Strangely enough, the details of the trip came together over the following weeks. I was scheduled to depart Denver the day after Thanksgiving and return home late at night on December 3. The deadlines were tight, with Doug picking up my returned passport from the Washington, D.C., embassy at the FedEx office in Littleton, Colorado, five minutes before they closed for the Thanksgiving holiday on Wednesday night.

My trip to India just a couple of weeks ago left me pretty exhausted. I think the emotional strain of India itself, plus the nerve-wracking episodes with the military and insurgency fighters in Manipur State, and our efforts to get out of the mess back to Calcutta “wore me slick,” as my friend Jim Claunch used to say. I was very grateful to exit India without serious harm.

Our Project C.U.R.E. banquet at the big Hyatt Regency hotel in downtown Denver on November 18 turned out to be a great success and inspiration. Many people expended a lot of time and effort to make the event such a memorable occasion.

We had desperately tried to get the prime minister of Ethiopia or Seeye Abraha, the former commander and chief of the Ethiopia armed forces, to speak at the event. I personally felt that Ethiopia needed a bully pulpit from which to present their survival story to the press and their friends in America. The Project C.U.R.E. venue would have been perfect for such a speech. Furthermore, our medical team just returned from Ethiopia and had some great experiences that would have tied in nicely. Also, we’re currently preparing to send eleven more forty-foot cargo containers of donated medical goods to Ethiopia at a value of about $4.5 to $5 million.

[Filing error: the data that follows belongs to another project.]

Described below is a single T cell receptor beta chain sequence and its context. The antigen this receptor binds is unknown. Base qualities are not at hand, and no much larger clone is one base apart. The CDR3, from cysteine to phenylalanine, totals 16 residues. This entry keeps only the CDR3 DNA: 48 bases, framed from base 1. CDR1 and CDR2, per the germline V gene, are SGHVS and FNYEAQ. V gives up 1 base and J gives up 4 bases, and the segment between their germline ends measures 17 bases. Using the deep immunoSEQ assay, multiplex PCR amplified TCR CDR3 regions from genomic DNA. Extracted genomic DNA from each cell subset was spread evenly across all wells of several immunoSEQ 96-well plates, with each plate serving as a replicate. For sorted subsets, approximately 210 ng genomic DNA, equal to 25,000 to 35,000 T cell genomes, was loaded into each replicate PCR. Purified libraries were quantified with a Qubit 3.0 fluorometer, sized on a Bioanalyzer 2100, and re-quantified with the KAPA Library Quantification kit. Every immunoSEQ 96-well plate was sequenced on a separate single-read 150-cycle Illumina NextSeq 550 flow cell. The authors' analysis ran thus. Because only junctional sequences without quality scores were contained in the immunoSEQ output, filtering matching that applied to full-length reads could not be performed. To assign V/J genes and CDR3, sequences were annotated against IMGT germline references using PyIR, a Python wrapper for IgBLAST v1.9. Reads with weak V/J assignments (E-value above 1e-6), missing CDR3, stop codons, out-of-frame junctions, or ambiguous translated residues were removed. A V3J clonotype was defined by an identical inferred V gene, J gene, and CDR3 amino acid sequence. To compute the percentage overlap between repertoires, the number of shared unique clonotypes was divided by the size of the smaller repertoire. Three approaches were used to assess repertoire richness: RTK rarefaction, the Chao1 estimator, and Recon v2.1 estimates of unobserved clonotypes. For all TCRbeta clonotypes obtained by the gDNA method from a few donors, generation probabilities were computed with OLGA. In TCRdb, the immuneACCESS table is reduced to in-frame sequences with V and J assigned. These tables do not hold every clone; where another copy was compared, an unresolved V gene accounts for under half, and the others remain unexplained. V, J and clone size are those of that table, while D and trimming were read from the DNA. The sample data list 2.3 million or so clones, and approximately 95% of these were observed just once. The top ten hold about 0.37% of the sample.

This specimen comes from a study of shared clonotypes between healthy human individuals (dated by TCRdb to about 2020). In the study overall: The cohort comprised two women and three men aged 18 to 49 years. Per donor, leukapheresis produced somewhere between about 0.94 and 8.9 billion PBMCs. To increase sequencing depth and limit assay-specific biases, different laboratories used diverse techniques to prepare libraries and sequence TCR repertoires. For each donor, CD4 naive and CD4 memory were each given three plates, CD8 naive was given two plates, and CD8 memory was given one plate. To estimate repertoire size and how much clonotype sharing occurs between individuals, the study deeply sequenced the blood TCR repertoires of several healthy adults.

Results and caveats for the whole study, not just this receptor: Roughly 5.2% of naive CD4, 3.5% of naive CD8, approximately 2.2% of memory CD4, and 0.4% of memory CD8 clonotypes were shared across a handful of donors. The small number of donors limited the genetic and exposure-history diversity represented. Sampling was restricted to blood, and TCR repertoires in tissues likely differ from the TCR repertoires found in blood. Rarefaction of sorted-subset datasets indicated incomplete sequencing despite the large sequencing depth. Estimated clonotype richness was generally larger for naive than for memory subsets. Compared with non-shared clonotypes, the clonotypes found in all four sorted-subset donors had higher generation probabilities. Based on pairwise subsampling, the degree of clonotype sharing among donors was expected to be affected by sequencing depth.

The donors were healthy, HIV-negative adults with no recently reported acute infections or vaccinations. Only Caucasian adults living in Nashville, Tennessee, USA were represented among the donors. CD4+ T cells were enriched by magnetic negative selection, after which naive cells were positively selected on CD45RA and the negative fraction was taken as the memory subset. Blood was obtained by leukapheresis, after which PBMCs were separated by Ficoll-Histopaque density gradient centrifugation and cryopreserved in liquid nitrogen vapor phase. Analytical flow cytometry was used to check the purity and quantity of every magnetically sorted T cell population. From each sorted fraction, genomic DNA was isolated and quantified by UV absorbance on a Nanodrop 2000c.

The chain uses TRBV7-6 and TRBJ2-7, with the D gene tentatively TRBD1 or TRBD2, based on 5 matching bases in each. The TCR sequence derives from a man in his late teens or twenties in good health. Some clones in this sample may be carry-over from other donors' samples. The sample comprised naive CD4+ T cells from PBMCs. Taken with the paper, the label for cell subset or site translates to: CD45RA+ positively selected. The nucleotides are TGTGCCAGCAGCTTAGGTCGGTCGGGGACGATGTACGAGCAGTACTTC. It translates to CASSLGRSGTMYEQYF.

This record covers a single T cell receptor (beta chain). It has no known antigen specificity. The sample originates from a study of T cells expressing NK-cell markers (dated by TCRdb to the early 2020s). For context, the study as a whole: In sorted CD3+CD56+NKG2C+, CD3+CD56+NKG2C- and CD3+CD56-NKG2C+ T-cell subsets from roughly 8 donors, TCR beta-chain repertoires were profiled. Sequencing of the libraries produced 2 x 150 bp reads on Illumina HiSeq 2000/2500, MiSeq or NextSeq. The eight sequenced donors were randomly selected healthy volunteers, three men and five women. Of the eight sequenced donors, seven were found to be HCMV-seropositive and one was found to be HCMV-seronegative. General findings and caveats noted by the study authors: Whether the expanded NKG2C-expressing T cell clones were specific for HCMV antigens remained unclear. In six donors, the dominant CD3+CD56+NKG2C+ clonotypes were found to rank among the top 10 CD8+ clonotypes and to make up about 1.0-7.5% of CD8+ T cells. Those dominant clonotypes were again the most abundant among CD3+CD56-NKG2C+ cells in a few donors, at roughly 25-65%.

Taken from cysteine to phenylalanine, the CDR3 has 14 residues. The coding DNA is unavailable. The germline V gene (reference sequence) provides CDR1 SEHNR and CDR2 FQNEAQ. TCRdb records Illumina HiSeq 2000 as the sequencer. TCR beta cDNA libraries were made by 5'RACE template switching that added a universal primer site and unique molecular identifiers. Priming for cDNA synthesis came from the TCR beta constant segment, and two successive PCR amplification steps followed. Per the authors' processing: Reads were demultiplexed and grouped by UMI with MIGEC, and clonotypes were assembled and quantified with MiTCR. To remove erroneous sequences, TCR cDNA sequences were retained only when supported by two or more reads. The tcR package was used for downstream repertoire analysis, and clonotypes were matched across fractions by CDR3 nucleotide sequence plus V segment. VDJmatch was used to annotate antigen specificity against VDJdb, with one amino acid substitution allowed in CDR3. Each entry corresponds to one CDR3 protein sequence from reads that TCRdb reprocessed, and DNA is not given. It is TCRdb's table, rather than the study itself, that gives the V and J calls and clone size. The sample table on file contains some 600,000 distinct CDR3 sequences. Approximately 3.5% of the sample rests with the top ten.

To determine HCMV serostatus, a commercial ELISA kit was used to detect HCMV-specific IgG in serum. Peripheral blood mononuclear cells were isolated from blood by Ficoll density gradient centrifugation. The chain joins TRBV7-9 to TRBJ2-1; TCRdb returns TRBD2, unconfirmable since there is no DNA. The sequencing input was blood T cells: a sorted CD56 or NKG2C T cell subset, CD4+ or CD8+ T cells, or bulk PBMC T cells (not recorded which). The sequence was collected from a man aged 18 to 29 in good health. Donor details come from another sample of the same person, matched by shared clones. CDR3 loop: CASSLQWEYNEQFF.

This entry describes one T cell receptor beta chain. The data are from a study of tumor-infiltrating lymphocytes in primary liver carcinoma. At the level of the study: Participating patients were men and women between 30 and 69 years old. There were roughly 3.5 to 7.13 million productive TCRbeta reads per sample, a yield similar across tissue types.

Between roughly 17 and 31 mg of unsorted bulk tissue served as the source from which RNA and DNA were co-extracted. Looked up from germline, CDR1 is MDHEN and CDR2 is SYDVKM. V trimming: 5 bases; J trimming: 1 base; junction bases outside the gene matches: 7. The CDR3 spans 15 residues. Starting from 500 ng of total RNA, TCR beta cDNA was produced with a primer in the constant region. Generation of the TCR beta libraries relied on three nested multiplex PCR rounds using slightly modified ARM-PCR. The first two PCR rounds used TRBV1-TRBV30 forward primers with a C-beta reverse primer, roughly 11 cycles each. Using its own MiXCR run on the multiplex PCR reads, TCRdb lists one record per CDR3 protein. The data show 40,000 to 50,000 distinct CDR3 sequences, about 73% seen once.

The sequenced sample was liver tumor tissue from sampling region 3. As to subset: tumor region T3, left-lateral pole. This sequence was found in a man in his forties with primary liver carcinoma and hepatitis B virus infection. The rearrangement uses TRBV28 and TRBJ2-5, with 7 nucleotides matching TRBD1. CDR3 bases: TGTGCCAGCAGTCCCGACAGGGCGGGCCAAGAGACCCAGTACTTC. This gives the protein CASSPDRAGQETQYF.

Featuring Mrs. Janet Museveni, First Lady of Uganda, a couple of years ago turned out to be a great hit, and I knew the emphasis on Ethiopia and Project C.U.R.E.’s work there would likewise be a winner.

But no one from Ethiopia could break away to travel to Denver to speak at the banquet. Their political situation with Eritrea is tenuous enough that the leadership has been forced to stay very close to home.